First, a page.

MI Electric Choice Continues Successful Bid Process
Detroit Edison reported that its unique bid-phased electric
choice program in Michigan continues to receive a positive response
from new participants using the system. The fifth and final bid
phase of the program showed that demand for capacity on its
distribution system again exceeded the amount of space available,
as the company received over 70 requests.
Bidders, which include power marketers, electricity customers
and other aggregated groups, bid on the opportunity to use the
Detroit Edison distribution system to transmit electricity from
Bids are collected and tabulated by the public accounting firm
of Rehmann Robson, which acts as an independent bid administrator.
The Michigan Public Service Commission also oversees the entire bid
Starting with the first phase, which began in August 1999, and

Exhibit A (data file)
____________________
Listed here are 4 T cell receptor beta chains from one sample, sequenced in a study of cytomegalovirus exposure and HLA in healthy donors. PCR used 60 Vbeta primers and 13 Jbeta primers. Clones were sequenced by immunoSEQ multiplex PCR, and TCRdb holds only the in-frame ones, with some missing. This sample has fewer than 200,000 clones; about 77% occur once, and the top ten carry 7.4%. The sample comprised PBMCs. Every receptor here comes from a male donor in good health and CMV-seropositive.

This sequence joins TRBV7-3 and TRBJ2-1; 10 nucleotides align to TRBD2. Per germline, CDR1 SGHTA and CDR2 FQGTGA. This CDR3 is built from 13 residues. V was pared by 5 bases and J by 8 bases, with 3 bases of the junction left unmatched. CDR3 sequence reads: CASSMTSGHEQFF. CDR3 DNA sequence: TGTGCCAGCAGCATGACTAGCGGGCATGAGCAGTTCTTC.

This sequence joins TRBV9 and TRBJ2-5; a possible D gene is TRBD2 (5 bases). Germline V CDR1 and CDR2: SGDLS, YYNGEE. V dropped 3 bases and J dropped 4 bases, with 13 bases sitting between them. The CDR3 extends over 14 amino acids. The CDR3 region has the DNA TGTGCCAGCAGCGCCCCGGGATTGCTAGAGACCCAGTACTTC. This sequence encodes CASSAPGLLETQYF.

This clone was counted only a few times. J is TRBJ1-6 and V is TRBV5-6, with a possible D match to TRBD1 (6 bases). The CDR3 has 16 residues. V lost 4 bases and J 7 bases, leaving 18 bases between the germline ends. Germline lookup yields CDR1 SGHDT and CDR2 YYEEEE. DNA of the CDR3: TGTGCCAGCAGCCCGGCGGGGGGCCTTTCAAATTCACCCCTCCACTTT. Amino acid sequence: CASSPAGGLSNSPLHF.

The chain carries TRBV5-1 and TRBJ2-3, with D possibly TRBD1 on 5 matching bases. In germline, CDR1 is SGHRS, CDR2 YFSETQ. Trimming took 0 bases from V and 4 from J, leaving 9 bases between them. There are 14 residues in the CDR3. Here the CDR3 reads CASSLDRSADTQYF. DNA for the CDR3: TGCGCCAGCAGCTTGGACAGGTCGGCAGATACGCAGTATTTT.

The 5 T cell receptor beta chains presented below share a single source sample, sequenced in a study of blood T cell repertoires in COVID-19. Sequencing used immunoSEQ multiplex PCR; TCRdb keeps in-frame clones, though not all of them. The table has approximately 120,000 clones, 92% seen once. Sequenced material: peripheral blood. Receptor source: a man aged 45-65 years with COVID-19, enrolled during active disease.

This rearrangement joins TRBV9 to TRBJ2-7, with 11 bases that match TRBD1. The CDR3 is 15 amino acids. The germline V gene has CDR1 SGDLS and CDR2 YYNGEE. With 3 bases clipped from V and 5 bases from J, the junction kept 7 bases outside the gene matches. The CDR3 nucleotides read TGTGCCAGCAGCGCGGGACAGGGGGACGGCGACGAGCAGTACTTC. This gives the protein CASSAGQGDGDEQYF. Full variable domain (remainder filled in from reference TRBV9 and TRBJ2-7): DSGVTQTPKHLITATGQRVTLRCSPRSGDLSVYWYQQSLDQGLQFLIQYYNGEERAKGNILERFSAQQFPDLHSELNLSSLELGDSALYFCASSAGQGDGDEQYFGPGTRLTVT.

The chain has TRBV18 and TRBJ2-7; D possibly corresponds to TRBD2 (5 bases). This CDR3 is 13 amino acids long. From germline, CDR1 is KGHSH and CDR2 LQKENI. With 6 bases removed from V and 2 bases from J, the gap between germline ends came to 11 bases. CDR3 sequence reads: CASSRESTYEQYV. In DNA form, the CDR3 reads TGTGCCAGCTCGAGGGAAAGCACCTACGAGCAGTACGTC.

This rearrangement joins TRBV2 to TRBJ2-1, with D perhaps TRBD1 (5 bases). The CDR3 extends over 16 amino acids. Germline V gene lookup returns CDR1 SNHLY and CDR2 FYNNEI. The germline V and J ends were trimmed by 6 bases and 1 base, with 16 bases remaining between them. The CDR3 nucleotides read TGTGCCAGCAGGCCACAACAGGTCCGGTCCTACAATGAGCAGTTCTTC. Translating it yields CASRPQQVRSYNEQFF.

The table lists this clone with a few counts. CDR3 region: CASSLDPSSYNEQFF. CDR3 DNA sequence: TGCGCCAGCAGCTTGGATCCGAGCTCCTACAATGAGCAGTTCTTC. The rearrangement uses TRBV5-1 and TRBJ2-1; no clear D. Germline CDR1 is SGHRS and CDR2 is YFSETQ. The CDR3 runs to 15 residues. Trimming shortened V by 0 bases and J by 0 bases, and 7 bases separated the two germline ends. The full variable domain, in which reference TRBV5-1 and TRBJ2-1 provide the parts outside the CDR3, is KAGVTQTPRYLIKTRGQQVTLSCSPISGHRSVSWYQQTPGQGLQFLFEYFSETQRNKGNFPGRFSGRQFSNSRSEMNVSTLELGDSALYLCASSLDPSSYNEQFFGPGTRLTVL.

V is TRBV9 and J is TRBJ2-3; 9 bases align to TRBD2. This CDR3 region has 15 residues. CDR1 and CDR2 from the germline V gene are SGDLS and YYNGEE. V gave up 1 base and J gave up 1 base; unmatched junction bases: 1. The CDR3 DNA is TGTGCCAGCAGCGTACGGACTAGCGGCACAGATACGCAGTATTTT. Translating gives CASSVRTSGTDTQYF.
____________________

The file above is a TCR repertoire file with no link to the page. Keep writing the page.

in each of the next four phases leading up to Jan. 1, 2002, Detroit
Edison and Consumers Energy have opened a portion of their
transmission infrastructure capacity to competitive providers.
Currently, the company has opened up 1,125 MW, or more than 12%
of its capacity to more than 40 customers wishing to choose an
alternative supplier. The list includes Meijer, the University of
Michigan-Ann Arbor and North Star Steel.
The company said Michigan's bid-phased format was unlike other
electric deregulation efforts in other states. The five-phase
approach allowed Detroit Edison to ease its way into the program,
and correct things along the way. The company remains responsible
for the upkeep and distribution reliability of the electric system.
"Michigan and Detroit Edison have developed an electric choice
program designed to be fair to all energy users," said James
Gessner, Detroit Edison Electric Choice Program manager. "It will
be the benchmark for other states and utilities because customers
and other participants will experience a seamless transition to
full statewide electric choice in 2002."
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